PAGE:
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Task-dependent modulation of inhibitory actions within the primary motor cortex.

Authors
Type
Published Article
Journal
Experimental Brain Research
0014-4819
Publisher
Springer-Verlag
Publication Date
Volume
124
Issue
3
Pages
321–330
Identifiers
PMID: 9989438
Source
Medline

Abstract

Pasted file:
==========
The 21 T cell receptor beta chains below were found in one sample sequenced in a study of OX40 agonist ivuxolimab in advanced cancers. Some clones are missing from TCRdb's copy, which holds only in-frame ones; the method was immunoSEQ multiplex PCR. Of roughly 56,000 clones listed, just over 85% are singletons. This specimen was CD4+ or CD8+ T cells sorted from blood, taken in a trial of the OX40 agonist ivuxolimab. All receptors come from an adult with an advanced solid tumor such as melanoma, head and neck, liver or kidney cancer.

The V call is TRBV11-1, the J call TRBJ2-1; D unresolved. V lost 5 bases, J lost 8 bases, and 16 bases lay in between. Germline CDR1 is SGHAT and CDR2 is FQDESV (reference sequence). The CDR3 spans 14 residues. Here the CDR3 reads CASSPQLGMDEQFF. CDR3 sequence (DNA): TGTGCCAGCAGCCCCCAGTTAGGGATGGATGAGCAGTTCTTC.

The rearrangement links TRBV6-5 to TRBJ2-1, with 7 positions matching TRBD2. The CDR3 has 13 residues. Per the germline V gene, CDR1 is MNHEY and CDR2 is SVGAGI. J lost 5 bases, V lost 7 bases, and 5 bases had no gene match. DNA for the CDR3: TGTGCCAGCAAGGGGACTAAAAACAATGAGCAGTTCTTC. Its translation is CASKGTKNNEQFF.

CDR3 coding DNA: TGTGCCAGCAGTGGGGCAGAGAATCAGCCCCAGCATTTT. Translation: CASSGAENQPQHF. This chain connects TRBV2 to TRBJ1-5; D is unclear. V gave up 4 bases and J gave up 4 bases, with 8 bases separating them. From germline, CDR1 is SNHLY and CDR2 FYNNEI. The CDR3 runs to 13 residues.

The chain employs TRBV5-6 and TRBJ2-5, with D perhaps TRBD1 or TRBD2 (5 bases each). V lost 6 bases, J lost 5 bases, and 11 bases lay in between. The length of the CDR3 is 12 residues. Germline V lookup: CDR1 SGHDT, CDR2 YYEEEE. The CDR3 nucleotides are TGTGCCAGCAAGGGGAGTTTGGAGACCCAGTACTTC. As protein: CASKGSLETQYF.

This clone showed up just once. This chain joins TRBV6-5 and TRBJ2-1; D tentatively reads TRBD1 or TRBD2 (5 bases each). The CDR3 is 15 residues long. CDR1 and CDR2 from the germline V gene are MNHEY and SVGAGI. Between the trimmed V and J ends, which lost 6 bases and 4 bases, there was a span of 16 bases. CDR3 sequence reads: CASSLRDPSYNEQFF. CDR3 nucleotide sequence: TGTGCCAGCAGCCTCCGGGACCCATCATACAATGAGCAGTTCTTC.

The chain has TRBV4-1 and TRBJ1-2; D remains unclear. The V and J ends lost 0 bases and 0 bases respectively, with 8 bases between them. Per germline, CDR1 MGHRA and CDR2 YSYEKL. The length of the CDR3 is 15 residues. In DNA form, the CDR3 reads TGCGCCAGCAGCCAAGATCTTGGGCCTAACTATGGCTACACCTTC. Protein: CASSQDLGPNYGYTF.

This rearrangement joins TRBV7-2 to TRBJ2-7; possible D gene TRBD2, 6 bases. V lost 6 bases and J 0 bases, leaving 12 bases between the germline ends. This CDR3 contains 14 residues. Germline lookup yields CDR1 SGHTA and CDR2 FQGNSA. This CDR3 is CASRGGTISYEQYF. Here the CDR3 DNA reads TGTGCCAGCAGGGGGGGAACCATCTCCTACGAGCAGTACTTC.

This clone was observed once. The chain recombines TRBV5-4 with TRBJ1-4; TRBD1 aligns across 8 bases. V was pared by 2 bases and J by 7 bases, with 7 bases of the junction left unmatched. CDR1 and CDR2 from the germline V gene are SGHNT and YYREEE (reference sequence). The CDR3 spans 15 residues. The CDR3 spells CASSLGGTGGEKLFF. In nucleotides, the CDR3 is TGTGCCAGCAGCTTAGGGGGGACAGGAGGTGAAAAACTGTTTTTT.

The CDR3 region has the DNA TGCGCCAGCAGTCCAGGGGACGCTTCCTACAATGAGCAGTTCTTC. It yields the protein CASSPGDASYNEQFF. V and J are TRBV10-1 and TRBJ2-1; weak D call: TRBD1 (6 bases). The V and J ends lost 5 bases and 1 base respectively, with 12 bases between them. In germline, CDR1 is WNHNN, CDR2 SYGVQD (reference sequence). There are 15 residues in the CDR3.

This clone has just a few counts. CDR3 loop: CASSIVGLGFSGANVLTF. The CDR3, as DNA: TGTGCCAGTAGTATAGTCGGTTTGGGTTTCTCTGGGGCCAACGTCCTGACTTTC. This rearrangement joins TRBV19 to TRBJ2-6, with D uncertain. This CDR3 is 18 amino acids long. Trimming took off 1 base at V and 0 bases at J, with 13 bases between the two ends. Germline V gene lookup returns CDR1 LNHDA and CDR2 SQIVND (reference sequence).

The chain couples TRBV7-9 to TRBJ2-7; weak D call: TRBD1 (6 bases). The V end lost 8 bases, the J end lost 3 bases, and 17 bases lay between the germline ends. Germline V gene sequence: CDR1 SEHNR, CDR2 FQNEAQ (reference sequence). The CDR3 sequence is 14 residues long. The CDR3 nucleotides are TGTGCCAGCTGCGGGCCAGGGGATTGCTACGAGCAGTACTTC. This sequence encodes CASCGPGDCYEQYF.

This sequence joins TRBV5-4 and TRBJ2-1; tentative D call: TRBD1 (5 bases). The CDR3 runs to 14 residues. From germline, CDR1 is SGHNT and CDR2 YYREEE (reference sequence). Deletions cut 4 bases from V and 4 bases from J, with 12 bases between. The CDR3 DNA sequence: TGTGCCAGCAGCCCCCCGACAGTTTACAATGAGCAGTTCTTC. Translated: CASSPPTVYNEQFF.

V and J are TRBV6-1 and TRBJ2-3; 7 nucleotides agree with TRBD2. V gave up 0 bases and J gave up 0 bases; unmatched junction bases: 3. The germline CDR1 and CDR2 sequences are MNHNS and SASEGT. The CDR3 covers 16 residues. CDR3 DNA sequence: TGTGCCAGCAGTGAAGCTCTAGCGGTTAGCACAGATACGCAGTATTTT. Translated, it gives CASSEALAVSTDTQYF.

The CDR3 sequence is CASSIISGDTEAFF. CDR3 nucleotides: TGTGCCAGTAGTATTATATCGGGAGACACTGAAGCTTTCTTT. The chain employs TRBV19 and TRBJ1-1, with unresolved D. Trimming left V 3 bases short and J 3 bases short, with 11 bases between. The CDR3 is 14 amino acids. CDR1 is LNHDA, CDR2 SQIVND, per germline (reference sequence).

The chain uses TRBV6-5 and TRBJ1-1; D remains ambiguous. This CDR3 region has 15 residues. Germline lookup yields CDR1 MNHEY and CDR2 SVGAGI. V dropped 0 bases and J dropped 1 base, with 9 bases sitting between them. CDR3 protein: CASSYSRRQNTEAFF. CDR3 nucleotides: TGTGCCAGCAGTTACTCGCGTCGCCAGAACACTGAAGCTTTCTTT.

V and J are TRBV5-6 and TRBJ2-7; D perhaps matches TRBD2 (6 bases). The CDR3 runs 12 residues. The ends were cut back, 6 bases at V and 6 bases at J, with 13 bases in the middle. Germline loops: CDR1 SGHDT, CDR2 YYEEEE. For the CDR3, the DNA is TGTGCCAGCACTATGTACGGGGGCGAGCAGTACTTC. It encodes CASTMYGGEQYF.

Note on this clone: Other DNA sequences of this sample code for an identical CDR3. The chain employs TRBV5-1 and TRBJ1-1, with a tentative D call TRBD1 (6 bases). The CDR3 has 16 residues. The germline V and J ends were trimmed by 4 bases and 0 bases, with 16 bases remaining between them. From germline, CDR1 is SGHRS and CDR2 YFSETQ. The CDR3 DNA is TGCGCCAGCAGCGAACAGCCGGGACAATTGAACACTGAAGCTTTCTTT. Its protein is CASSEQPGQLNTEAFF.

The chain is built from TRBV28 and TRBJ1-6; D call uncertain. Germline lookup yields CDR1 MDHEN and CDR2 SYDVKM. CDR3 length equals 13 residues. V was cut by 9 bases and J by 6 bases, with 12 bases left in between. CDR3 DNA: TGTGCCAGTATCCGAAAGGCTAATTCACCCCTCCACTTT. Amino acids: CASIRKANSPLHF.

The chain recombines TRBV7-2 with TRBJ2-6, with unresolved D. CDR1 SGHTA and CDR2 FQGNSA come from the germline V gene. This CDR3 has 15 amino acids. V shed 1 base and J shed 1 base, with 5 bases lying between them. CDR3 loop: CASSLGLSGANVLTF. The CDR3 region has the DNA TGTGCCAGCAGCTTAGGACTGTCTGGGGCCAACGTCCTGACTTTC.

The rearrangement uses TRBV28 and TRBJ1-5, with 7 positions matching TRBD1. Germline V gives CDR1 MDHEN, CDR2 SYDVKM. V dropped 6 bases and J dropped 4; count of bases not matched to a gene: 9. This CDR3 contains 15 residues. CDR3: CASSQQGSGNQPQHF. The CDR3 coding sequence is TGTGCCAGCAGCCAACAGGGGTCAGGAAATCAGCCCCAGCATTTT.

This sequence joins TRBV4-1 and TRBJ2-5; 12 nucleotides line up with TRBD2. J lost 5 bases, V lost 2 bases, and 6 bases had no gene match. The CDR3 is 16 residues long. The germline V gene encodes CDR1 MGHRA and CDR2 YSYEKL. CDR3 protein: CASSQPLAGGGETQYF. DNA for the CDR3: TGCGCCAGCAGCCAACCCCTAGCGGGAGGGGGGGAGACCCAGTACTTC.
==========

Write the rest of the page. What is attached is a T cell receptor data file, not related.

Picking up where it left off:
In 11 healthy subjects motor-evoked potentials (MEPs) and silent periods (SPs) were measured in the right first dorsal interosseus (FDI) and abductor pollicis brevis muscles (APB): (1) when transcranial magnetic cortex stimulation (TMS) was applied at tonic isometric contraction of 20% of maximum force, (2) when TMS was applied during tactile exploration of a small object in the hand, (3) when TMS was applied during visually guided goal-directed isometric ramp and hold finger flexion movements, and (4) when at tonic isometric contraction peripheral electrical stimulation (PES) of the median nerve was delivered at various intervals between PES and TMS. Of the natural motor tasks, duration of SPs of small hand muscles was longest during tactile exploration (APB 205+/-42 ms; FDI 213+/-47 ms). SP duration at tonic isometric contraction amounted to 172+/-35 ms in APB and 178+/-31 ms in FDI, respectively. SP duration in FDI was shortest when elicited during visually guided isometric finger movements (159+/-15 ms). At tonic isometric contraction, SP was shortened when PES was applied at latencies -30 to +70 ms in conjunction with TMS. The latter effect was most pronounced when PES was applied 20 ms before TMS. PES-induced effects increased with increasing stimulation strength up to a saturation level which appeared at the transition to painful stimulation strengths. Both isolated stimulation of muscle afferents and of low-threshold cutaneous afferents shortened SP duration. However, PES of the contralateral median nerve had no effect on SPs. Amplitudes of MEPs did not change significantly in any condition. Inhibitory control of motor output circuitries seems to be distinctly modulated by peripheral somatosensory and visual afferent information. We conclude that somatosensory information has privileged access to inhibitory interneuronal circuits within the primary motor cortex.

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